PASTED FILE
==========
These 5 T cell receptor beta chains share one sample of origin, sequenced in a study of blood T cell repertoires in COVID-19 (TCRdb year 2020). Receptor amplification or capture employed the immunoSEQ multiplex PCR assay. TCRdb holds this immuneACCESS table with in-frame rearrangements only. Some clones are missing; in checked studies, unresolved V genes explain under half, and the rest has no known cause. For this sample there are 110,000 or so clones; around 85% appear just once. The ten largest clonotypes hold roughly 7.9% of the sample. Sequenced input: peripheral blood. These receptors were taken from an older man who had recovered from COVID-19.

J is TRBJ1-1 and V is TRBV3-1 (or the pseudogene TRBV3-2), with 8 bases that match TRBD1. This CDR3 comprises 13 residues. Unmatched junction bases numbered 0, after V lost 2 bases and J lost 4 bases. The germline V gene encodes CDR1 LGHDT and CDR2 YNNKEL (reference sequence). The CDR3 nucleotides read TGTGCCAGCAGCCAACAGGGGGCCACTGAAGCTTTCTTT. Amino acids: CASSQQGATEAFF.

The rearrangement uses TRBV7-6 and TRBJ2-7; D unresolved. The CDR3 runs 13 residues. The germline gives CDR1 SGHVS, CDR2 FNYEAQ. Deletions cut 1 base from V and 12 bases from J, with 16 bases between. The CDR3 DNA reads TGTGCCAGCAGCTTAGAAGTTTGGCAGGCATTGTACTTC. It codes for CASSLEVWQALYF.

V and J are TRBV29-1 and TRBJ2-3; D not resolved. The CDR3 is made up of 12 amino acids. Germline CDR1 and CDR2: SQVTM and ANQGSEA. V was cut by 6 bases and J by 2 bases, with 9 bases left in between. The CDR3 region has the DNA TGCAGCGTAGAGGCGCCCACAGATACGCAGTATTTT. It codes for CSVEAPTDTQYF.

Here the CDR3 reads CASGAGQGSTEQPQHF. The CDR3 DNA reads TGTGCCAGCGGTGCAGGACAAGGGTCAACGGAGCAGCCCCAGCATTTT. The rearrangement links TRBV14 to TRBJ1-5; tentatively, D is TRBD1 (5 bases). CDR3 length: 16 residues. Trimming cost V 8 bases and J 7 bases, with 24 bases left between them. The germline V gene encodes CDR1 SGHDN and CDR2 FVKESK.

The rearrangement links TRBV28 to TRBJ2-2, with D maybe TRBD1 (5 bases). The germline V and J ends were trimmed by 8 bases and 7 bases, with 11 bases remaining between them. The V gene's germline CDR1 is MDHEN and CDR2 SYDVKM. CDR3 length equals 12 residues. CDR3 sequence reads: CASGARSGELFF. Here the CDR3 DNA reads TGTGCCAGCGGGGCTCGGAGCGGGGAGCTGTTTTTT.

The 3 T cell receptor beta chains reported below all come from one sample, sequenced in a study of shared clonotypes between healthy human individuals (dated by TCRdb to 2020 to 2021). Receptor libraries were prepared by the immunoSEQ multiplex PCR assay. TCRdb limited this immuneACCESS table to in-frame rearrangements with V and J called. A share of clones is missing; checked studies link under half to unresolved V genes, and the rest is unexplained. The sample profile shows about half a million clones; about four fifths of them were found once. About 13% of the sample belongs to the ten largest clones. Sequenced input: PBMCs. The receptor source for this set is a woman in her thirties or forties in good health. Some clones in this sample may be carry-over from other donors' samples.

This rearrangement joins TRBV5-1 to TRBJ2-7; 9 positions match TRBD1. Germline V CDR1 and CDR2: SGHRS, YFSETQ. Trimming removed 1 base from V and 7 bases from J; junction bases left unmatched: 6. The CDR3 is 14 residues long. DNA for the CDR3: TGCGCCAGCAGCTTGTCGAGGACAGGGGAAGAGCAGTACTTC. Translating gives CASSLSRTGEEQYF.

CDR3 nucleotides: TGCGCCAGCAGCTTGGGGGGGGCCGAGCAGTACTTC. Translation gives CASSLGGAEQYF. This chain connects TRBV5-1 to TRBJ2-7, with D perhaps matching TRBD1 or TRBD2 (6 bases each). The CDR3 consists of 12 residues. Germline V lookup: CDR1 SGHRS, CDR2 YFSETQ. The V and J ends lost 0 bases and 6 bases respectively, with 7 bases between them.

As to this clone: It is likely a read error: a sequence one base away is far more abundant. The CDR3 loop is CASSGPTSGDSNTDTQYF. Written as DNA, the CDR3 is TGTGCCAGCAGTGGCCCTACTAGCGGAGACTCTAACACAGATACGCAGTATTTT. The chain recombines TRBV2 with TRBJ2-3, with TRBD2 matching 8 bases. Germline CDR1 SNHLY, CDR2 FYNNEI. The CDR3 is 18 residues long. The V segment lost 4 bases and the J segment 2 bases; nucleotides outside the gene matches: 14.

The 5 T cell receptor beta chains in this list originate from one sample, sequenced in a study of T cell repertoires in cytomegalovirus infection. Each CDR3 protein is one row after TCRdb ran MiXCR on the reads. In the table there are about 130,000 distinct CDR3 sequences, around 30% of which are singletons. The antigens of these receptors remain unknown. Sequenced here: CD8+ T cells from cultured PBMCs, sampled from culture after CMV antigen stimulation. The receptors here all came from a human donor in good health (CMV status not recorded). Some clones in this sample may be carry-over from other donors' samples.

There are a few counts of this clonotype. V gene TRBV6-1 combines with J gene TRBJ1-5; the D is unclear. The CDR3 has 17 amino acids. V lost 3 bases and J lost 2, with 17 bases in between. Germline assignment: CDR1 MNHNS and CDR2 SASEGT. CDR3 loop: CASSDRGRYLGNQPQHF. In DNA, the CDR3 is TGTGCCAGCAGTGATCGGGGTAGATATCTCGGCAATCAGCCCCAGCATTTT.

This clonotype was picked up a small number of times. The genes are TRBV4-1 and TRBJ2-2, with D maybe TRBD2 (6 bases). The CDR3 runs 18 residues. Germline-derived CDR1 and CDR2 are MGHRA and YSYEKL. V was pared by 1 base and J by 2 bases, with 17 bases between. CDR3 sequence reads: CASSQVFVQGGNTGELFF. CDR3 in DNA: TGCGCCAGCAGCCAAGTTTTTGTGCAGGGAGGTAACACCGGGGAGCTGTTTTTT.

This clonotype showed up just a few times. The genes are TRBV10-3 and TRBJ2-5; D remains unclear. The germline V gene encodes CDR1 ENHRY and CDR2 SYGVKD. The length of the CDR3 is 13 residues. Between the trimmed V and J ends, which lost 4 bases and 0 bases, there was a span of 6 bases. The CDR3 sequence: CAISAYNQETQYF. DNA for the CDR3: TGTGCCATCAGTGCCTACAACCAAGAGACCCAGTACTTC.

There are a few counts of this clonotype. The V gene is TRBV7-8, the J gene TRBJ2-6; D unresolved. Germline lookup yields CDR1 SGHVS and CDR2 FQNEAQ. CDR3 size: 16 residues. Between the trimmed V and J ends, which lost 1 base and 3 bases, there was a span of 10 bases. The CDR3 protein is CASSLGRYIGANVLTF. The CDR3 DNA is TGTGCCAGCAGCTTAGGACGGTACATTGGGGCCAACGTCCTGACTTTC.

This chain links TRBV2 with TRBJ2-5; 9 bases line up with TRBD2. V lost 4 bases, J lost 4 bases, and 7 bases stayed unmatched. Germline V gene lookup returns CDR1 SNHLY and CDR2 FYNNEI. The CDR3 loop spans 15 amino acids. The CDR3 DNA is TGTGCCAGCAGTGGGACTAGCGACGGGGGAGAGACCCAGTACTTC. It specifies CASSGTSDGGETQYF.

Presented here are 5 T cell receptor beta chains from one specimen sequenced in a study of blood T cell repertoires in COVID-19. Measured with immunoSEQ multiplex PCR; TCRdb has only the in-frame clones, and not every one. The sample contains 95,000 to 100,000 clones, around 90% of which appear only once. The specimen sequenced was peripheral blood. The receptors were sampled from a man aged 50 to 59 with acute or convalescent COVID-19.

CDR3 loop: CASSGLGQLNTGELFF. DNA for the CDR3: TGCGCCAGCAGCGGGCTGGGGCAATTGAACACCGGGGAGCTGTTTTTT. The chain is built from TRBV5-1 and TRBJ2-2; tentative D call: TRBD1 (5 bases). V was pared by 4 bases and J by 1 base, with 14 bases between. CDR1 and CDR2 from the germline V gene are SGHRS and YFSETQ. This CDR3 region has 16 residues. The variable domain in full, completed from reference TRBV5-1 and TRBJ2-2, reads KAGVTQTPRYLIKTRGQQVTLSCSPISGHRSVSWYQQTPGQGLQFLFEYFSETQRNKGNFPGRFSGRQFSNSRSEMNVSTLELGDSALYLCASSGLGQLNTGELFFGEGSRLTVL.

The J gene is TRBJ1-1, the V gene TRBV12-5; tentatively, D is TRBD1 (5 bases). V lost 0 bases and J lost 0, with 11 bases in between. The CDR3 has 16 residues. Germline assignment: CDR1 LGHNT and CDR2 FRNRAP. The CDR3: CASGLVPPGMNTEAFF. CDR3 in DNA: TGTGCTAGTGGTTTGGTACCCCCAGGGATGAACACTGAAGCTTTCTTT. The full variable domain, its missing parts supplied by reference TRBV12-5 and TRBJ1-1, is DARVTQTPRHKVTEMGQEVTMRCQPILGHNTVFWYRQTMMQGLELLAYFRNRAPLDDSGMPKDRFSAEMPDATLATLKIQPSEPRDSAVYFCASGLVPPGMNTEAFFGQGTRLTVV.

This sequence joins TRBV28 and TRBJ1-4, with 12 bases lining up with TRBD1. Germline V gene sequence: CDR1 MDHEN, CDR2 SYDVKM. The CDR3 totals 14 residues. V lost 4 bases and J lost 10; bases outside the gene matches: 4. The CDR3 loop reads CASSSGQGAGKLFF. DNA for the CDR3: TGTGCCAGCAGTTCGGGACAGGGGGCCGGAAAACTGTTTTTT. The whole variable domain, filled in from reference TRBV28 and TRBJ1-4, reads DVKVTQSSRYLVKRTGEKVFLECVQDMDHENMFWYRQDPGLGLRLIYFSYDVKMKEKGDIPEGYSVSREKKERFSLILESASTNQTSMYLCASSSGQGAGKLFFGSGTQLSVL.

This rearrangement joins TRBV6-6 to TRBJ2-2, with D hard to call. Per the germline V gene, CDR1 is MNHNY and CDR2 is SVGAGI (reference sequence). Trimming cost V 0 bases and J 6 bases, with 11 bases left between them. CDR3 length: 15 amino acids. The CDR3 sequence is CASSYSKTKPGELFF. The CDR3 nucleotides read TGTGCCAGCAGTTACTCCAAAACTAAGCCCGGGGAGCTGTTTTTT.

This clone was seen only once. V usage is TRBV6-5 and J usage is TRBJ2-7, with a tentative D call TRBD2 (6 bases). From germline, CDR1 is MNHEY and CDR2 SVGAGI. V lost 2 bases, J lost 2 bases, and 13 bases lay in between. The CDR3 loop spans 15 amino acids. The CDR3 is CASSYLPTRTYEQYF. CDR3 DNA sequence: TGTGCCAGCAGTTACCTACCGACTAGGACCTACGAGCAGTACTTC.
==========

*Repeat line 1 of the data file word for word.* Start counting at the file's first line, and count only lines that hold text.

These 5 T cell receptor beta chains share one sample of origin, sequenced in a study of blood T cell repertoires in COVID-19 (TCRdb year 2020). Receptor amplification or capture employed the immunoSEQ multiplex PCR assay. TCRdb holds this immuneACCESS table with in-frame rearrangements only. Some clones are missing; in checked studies, unresolved V genes explain under half, and the rest has no known cause. For this sample there are 110,000 or so clones; around 85% appear just once. The ten largest clonotypes hold roughly 7.9% of the sample. Sequenced input: peripheral blood. These receptors were taken from an older man who had recovered from COVID-19.